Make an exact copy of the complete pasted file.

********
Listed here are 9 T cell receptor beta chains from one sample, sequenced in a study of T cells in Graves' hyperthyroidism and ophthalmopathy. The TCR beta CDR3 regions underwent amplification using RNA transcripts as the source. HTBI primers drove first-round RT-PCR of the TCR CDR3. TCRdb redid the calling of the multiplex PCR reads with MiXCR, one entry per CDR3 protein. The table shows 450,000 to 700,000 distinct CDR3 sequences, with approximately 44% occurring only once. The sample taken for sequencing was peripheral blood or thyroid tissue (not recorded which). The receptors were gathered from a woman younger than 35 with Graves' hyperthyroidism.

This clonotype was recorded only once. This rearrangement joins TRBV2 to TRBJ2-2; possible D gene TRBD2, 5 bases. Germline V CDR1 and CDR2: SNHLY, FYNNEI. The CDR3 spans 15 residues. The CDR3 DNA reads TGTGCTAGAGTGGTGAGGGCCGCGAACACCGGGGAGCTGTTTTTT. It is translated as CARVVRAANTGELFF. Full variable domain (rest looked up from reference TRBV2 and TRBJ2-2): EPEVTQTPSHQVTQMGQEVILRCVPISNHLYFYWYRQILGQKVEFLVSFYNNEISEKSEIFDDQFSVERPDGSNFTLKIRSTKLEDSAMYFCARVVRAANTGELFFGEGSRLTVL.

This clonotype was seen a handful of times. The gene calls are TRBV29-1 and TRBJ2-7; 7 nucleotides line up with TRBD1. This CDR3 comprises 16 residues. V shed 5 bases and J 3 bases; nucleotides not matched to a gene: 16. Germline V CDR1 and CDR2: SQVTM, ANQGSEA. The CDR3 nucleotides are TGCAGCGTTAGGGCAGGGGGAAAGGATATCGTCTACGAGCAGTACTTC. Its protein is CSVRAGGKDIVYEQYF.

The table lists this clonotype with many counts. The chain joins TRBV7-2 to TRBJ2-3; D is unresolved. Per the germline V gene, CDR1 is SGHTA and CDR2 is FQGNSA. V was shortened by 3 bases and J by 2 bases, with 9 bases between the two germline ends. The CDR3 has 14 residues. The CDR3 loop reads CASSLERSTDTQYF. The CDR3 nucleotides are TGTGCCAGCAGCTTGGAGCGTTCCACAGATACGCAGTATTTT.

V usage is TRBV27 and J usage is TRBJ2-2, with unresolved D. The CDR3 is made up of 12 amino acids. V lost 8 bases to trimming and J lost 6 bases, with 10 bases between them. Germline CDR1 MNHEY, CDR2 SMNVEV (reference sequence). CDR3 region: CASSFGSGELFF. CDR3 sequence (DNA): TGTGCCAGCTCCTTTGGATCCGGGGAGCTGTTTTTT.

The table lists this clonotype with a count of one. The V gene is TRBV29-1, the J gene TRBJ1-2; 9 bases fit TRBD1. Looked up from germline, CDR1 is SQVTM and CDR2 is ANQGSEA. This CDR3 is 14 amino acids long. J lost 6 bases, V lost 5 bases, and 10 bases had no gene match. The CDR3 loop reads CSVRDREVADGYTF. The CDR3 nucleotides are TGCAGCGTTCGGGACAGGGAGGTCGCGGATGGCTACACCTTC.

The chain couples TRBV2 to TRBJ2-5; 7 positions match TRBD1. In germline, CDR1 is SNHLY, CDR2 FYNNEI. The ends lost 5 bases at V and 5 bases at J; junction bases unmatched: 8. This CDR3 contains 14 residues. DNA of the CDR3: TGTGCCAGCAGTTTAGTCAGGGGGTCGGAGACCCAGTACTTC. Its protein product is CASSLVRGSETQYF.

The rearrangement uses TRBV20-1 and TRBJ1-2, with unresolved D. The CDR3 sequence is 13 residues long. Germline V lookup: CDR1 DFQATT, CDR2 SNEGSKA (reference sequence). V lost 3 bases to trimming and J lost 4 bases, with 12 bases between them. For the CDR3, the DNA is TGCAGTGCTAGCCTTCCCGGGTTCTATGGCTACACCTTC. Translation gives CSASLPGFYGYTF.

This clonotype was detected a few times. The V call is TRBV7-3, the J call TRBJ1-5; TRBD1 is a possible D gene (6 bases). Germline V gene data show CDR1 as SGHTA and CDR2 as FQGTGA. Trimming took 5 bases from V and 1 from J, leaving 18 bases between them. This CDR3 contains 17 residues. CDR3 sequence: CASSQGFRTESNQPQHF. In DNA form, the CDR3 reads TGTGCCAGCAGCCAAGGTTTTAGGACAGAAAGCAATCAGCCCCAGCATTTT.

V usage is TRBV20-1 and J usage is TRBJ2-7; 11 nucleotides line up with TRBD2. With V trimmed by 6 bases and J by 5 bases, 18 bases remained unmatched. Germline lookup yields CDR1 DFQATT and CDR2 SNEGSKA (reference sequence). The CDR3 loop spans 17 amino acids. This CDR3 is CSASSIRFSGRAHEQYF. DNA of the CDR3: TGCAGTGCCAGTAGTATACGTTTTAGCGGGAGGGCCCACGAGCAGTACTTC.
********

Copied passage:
Listed here are 9 T cell receptor beta chains from one sample, sequenced in a study of T cells in Graves' hyperthyroidism and ophthalmopathy. The TCR beta CDR3 regions underwent amplification using RNA transcripts as the source. HTBI primers drove first-round RT-PCR of the TCR CDR3. TCRdb redid the calling of the multiplex PCR reads with MiXCR, one entry per CDR3 protein. The table shows 450,000 to 700,000 distinct CDR3 sequences, with approximately 44% occurring only once. The sample taken for sequencing was peripheral blood or thyroid tissue (not recorded which). The receptors were gathered from a woman younger than 35 with Graves' hyperthyroidism.

This clonotype was recorded only once. This rearrangement joins TRBV2 to TRBJ2-2; possible D gene TRBD2, 5 bases. Germline V CDR1 and CDR2: SNHLY, FYNNEI. The CDR3 spans 15 residues. The CDR3 DNA reads TGTGCTAGAGTGGTGAGGGCCGCGAACACCGGGGAGCTGTTTTTT. It is translated as CARVVRAANTGELFF. Full variable domain (rest looked up from reference TRBV2 and TRBJ2-2): EPEVTQTPSHQVTQMGQEVILRCVPISNHLYFYWYRQILGQKVEFLVSFYNNEISEKSEIFDDQFSVERPDGSNFTLKIRSTKLEDSAMYFCARVVRAANTGELFFGEGSRLTVL.

This clonotype was seen a handful of times. The gene calls are TRBV29-1 and TRBJ2-7; 7 nucleotides line up with TRBD1. This CDR3 comprises 16 residues. V shed 5 bases and J 3 bases; nucleotides not matched to a gene: 16. Germline V CDR1 and CDR2: SQVTM, ANQGSEA. The CDR3 nucleotides are TGCAGCGTTAGGGCAGGGGGAAAGGATATCGTCTACGAGCAGTACTTC. Its protein is CSVRAGGKDIVYEQYF.

The table lists this clonotype with many counts. The chain joins TRBV7-2 to TRBJ2-3; D is unresolved. Per the germline V gene, CDR1 is SGHTA and CDR2 is FQGNSA. V was shortened by 3 bases and J by 2 bases, with 9 bases between the two germline ends. The CDR3 has 14 residues. The CDR3 loop reads CASSLERSTDTQYF. The CDR3 nucleotides are TGTGCCAGCAGCTTGGAGCGTTCCACAGATACGCAGTATTTT.

V usage is TRBV27 and J usage is TRBJ2-2, with unresolved D. The CDR3 is made up of 12 amino acids. V lost 8 bases to trimming and J lost 6 bases, with 10 bases between them. Germline CDR1 MNHEY, CDR2 SMNVEV (reference sequence). CDR3 region: CASSFGSGELFF. CDR3 sequence (DNA): TGTGCCAGCTCCTTTGGATCCGGGGAGCTGTTTTTT.

The table lists this clonotype with a count of one. The V gene is TRBV29-1, the J gene TRBJ1-2; 9 bases fit TRBD1. Looked up from germline, CDR1 is SQVTM and CDR2 is ANQGSEA. This CDR3 is 14 amino acids long. J lost 6 bases, V lost 5 bases, and 10 bases had no gene match. The CDR3 loop reads CSVRDREVADGYTF. The CDR3 nucleotides are TGCAGCGTTCGGGACAGGGAGGTCGCGGATGGCTACACCTTC.

The chain couples TRBV2 to TRBJ2-5; 7 positions match TRBD1. In germline, CDR1 is SNHLY, CDR2 FYNNEI. The ends lost 5 bases at V and 5 bases at J; junction bases unmatched: 8. This CDR3 contains 14 residues. DNA of the CDR3: TGTGCCAGCAGTTTAGTCAGGGGGTCGGAGACCCAGTACTTC. Its protein product is CASSLVRGSETQYF.

The rearrangement uses TRBV20-1 and TRBJ1-2, with unresolved D. The CDR3 sequence is 13 residues long. Germline V lookup: CDR1 DFQATT, CDR2 SNEGSKA (reference sequence). V lost 3 bases to trimming and J lost 4 bases, with 12 bases between them. For the CDR3, the DNA is TGCAGTGCTAGCCTTCCCGGGTTCTATGGCTACACCTTC. Translation gives CSASLPGFYGYTF.

This clonotype was detected a few times. The V call is TRBV7-3, the J call TRBJ1-5; TRBD1 is a possible D gene (6 bases). Germline V gene data show CDR1 as SGHTA and CDR2 as FQGTGA. Trimming took 5 bases from V and 1 from J, leaving 18 bases between them. This CDR3 contains 17 residues. CDR3 sequence: CASSQGFRTESNQPQHF. In DNA form, the CDR3 reads TGTGCCAGCAGCCAAGGTTTTAGGACAGAAAGCAATCAGCCCCAGCATTTT.

V usage is TRBV20-1 and J usage is TRBJ2-7; 11 nucleotides line up with TRBD2. With V trimmed by 6 bases and J by 5 bases, 18 bases remained unmatched. Germline lookup yields CDR1 DFQATT and CDR2 SNEGSKA (reference sequence). The CDR3 loop spans 17 amino acids. This CDR3 is CSASSIRFSGRAHEQYF. DNA of the CDR3: TGCAGTGCCAGTAGTATACGTTTTAGCGGGAGGGCCCACGAGCAGTACTTC.